Opponents of rail plan appear to be gaining momentum

© Houston Chronicle - 10/08/03 11:55PM

With proponents of light rail falling short of their fund-raising goal and opponents bombarding voters with anti-Metro advertising, the campaign dynamic might be shifting toward those who favor more highways, observers of the ongoing shootout say.

Voters will rule on a $4.6 billion Metropolitan Transit Authority expansion proposal next month that includes a $640 million bond issue to accelerate construction of the next 22 miles of light rail.

Texans for True Mobility wants voters to kill Metro's plan, arguing in a four-page color ad arriving in mailboxes this week that "congestion is our real problem, and Metro's plan does not address congestion."

Citizens for Public Transportation, the committee pushing for approval of the mass transit proposal, has yet to start its advertising. In campaign finance statements filed earlier this week and in prior months, it reported raising a total of $772,057 as of Sept. 25. That's about half of the goal its leader, developer Ed Wulfe, has set.

Paul Mabry, the committee's spokesman, said fund raising has been difficult because of constant wrangling over what the plan should include and persistent attacks by rail foes such as U.S. Rep. John Culberson, R-Houston, and Harris County Tax Assessor-Collector Paul Bettencourt.

But, Mabry said, now that the plan's details are settled and the election is nearing, he expects the pace of donations will pick up.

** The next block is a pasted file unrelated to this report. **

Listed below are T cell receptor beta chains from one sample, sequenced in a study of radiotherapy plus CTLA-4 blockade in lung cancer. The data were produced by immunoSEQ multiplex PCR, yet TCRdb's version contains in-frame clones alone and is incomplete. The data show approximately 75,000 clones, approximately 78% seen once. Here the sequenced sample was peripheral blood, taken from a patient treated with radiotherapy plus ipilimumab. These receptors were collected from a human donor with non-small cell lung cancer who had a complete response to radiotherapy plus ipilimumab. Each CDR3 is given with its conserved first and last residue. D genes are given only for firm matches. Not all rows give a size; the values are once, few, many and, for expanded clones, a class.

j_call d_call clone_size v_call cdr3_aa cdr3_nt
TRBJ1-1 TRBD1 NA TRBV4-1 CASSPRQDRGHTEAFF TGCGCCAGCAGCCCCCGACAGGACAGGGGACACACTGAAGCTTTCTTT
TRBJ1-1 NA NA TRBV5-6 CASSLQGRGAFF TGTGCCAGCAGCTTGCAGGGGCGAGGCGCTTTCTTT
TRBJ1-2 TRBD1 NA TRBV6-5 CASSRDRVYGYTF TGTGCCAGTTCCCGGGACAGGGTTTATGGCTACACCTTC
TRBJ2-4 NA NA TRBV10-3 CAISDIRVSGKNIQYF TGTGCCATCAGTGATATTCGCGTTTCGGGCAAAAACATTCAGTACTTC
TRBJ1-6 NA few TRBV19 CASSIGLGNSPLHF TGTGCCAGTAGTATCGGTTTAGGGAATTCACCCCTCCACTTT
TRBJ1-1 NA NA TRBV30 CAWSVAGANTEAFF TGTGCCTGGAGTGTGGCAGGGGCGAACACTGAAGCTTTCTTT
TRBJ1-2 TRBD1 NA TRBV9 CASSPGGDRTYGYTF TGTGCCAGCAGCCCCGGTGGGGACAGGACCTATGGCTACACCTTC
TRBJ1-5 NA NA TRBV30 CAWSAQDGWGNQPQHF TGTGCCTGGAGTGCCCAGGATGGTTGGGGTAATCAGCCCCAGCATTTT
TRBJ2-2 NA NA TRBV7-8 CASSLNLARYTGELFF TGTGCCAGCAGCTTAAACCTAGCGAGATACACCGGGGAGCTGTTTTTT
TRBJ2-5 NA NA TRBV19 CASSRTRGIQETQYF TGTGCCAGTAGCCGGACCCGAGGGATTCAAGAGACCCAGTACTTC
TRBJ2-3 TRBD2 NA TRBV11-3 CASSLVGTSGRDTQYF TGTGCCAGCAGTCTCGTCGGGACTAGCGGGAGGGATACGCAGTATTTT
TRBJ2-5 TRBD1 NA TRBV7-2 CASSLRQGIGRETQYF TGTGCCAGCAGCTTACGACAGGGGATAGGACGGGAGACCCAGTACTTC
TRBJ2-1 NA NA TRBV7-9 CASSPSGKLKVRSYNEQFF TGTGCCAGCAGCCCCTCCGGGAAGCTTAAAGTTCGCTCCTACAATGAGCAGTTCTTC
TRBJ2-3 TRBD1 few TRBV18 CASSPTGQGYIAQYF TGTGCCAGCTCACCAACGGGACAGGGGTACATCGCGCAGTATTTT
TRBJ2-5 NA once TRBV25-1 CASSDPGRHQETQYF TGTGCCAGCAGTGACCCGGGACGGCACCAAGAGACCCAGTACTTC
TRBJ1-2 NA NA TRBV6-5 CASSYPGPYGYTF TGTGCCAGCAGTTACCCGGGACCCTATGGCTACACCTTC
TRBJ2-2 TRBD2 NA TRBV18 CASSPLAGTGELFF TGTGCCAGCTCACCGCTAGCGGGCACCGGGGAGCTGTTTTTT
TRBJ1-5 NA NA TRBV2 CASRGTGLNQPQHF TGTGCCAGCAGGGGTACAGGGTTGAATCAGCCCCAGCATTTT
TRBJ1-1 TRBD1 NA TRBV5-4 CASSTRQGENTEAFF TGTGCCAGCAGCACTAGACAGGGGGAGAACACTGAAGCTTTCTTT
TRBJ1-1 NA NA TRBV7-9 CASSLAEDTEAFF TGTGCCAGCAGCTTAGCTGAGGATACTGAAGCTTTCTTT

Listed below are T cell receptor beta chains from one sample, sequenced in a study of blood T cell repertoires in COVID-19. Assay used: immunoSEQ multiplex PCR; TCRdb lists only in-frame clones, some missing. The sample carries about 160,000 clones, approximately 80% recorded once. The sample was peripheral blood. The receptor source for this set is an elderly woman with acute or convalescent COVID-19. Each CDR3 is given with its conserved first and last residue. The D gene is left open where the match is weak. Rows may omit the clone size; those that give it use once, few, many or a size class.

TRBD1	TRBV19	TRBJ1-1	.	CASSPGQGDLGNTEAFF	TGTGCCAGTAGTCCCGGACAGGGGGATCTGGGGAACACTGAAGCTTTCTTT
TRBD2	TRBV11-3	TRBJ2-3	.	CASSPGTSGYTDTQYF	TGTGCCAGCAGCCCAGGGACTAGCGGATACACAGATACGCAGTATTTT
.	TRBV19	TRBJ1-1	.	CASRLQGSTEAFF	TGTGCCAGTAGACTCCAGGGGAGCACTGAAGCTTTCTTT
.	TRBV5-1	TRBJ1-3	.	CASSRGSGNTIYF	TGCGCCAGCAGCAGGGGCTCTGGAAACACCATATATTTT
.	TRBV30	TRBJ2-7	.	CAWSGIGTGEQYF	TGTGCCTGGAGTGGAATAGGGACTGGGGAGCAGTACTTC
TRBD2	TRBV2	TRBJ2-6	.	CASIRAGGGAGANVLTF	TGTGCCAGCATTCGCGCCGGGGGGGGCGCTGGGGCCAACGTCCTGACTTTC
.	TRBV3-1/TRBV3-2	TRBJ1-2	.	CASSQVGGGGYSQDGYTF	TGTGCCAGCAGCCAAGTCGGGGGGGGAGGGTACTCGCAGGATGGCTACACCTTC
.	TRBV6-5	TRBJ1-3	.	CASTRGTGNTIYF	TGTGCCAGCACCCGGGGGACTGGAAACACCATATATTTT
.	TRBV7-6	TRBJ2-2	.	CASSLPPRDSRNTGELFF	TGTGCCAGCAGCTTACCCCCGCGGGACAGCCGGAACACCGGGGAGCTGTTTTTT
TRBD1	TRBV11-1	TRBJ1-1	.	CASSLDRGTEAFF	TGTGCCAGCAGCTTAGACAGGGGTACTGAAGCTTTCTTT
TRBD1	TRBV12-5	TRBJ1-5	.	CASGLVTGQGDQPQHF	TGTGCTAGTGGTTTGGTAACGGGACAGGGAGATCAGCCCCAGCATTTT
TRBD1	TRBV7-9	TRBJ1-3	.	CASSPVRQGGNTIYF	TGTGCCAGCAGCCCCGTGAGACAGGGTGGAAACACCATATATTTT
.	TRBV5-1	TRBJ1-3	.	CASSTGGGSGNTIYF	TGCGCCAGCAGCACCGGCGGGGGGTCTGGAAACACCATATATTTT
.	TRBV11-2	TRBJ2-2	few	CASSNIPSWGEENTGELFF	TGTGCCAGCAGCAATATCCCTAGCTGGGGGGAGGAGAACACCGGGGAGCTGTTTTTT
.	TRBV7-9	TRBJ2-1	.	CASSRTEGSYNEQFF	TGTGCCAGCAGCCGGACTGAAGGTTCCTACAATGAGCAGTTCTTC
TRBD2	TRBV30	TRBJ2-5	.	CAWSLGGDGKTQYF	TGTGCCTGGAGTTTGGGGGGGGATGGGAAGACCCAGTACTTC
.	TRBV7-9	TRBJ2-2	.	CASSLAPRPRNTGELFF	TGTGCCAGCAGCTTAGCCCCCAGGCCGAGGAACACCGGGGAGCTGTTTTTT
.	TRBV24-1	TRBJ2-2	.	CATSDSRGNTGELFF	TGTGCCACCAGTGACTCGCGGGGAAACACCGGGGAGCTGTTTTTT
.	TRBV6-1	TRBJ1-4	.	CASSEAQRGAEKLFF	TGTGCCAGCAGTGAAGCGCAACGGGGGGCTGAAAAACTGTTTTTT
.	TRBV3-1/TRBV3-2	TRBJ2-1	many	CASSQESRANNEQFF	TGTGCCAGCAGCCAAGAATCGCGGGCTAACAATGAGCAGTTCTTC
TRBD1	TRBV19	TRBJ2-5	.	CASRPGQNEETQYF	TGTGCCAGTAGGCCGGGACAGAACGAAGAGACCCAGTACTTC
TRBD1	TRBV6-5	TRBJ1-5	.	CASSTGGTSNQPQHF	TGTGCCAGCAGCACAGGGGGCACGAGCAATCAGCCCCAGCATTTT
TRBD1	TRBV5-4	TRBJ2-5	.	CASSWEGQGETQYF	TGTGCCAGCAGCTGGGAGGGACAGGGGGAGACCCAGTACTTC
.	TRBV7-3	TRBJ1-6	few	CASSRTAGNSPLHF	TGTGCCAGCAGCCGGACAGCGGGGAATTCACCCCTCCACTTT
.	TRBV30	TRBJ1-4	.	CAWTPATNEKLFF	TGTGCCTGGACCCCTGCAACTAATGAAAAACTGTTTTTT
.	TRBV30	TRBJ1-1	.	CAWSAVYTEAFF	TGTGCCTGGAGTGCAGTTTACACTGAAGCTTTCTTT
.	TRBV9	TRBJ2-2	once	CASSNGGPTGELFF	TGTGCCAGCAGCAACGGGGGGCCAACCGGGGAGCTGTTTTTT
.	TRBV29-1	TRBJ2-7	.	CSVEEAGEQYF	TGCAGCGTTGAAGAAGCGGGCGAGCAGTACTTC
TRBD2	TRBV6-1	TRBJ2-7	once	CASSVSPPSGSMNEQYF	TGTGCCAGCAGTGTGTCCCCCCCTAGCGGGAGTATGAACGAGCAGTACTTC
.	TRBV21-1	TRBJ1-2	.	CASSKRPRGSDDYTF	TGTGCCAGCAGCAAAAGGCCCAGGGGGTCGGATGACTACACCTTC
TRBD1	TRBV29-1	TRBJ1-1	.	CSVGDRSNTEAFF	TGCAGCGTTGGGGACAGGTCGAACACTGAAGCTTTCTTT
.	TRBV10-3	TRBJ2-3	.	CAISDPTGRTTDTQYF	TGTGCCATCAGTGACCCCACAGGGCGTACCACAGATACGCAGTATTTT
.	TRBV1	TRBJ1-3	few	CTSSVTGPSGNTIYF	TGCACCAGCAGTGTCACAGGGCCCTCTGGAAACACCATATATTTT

"There's been extraordinary circumstances surrounding this campaign," he said. "For prudent reasons, people have wanted to wait to fulfill their pledges until they saw what the final plan was going to be."

The plan voters will decide Nov. 4 includes money for 40 miles of light rail, 44 new bus routes, more HOV lanes and local street construction, all by 2025 and without a tax increase.

Metro says it has spent $1.5 million in taxpayer money to "educate" voters about the referendum. It has run ads promoting the benefits of light rail and other elements of its plan, but is prohibited by law from advocating for approval.

Texans for True Mobility has not filed campaign finance disclosures, contending that its political action committee had not raised or spent money by the Sept. 25 deadline. Instead, its nonprofit educational foundation has been collecting donations and paying for the first ad blitz.

The organization refused Wednesday a request by the Houston Chronicle to voluntarily release its contributions and expenditures to date.

"Clearly this is an educational, privately funded entity whose members are free to contribute and have like-minded opinions on the way government should be run and not be open to any vilification," said spokesman Chris Begala. "The First Amendment and the Supreme Court guarantee our right to have privacy."

Groups that use so-called "soft money" -- funds not subject to public disclosure -- are controversial but permitted so long as they don't urge a vote for or against a candidate or ballot measure.

Bob Stein, a Rice University political scientist, said that while academics and journalists decry the practice, most voters don't pay attention.

"What matters in this election is who can deliver their message, get it out and be convincing," Stein said.

Though last month's Chronicle/KHOU-Channel 11 poll showed 2-to-1 support among decided voters for Metro's plan, Stein said the intense opposition that's blooming probably will narrow that gap. Stein conducted the poll with Richard Murray, director of the University of Houston's Center for Public Policy.

"This could be a close race, a very close race," Stein said.

Murray concurred.

"Studies of referendums show that all you have to do to get a `no' vote is raise doubt about what's being proposed and so there's a higher burden or standard that the proponents generally have to meet," Murray said. "So the fact that there is a well-funded opposition would generally bode ill for passing this deal."

But, he added, "almost everyone in the community is interested in traffic and mobility issues and most already have strong opinions about rail."